On the Complexity of Intersection Non-emptiness for Star-Free Language Classes
In the Intersection Non-Emptiness problem, we are given a list of finite automata A_1,A_2,...,A_m over a common alphabet Σ as input, and the goal is to determine whether some string w∈Σ^* lies in the intersection of the languages accepted by the automata in the list. We analyze the complexity of the Intersection Non-Emptiness problem under the promise that all input automata accept a language in some level of the dot-depth hierarchy, or some level of the Straubing-Thérien hierarchy. Automata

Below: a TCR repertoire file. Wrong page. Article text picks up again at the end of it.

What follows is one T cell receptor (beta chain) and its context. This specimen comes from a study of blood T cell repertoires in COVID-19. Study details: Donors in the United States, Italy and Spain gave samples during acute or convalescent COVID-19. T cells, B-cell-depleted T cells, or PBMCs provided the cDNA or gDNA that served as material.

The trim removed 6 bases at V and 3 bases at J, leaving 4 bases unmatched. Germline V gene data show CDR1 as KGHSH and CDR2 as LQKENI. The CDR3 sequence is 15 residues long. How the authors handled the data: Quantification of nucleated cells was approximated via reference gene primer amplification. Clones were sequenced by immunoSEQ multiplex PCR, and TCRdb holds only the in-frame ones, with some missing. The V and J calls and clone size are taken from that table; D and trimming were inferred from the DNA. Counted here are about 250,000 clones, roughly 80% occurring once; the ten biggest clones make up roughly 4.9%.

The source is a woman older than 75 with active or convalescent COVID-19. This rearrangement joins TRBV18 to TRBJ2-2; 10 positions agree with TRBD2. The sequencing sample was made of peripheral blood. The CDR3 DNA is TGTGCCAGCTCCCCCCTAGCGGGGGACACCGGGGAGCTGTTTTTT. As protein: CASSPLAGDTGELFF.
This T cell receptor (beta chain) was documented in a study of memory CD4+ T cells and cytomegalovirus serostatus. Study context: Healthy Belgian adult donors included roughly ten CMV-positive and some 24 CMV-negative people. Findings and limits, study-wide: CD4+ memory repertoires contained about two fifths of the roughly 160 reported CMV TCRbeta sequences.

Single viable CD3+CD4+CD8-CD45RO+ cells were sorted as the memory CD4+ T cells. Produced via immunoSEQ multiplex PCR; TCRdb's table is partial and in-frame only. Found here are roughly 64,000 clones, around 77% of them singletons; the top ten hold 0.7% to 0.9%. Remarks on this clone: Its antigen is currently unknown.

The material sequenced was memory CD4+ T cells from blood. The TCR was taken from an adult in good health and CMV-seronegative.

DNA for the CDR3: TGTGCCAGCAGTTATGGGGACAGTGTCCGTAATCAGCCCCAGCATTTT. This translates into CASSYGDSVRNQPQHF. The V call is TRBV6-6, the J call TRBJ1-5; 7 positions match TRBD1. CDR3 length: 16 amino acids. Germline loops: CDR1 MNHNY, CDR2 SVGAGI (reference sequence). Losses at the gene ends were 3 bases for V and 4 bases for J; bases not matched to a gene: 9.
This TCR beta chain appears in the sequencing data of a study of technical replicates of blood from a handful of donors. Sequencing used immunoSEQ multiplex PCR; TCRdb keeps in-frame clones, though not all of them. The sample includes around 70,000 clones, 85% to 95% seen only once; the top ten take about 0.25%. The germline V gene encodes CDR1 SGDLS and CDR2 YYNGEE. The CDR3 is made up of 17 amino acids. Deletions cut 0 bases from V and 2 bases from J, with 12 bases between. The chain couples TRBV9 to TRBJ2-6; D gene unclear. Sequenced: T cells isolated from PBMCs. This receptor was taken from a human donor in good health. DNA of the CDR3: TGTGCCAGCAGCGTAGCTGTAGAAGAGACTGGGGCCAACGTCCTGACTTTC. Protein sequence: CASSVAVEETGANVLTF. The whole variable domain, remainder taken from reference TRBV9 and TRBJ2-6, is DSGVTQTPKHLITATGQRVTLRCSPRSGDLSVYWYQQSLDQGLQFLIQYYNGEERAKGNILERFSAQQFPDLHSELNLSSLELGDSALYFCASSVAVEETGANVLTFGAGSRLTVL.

... epting languages from the lowest levels of these hierarchies arise naturally in the context of model checking. We identify a dichotomy in the dot-depth hierarchy by showing that the problem is already NP-complete when all input automata accept languages of the levels zero or one half and already PSPACE-hard when all automata accept a language from the level one. Conversely, we identify a tetrachotomy in the Straubing-Thérien hierarchy. More precisely, we show that the problem is in AC^0 when restricted to level zero; complete for LOGSPACE or NLOGSPACE, depending on the input representation, when restricted to languages in the level one half; NP-complete when the input is given as DFAs accepting a language in from level one or three half; and finally, PSPACE-complete when the input automata accept languages in level two or higher. Moreover, we show that the proof technique used to show containment in NP for DFAs accepting languages in the Straubing-Thérien hierarchy levels one ore three half does not generalize to the context of NFAs. To prove this, we identify a family of languages that provide an exponential separation between the state complexity of general NFAs and that of partially ordered NFAs. To the best of our knowledge, this is the first superpolynomial separation between these two models of computation.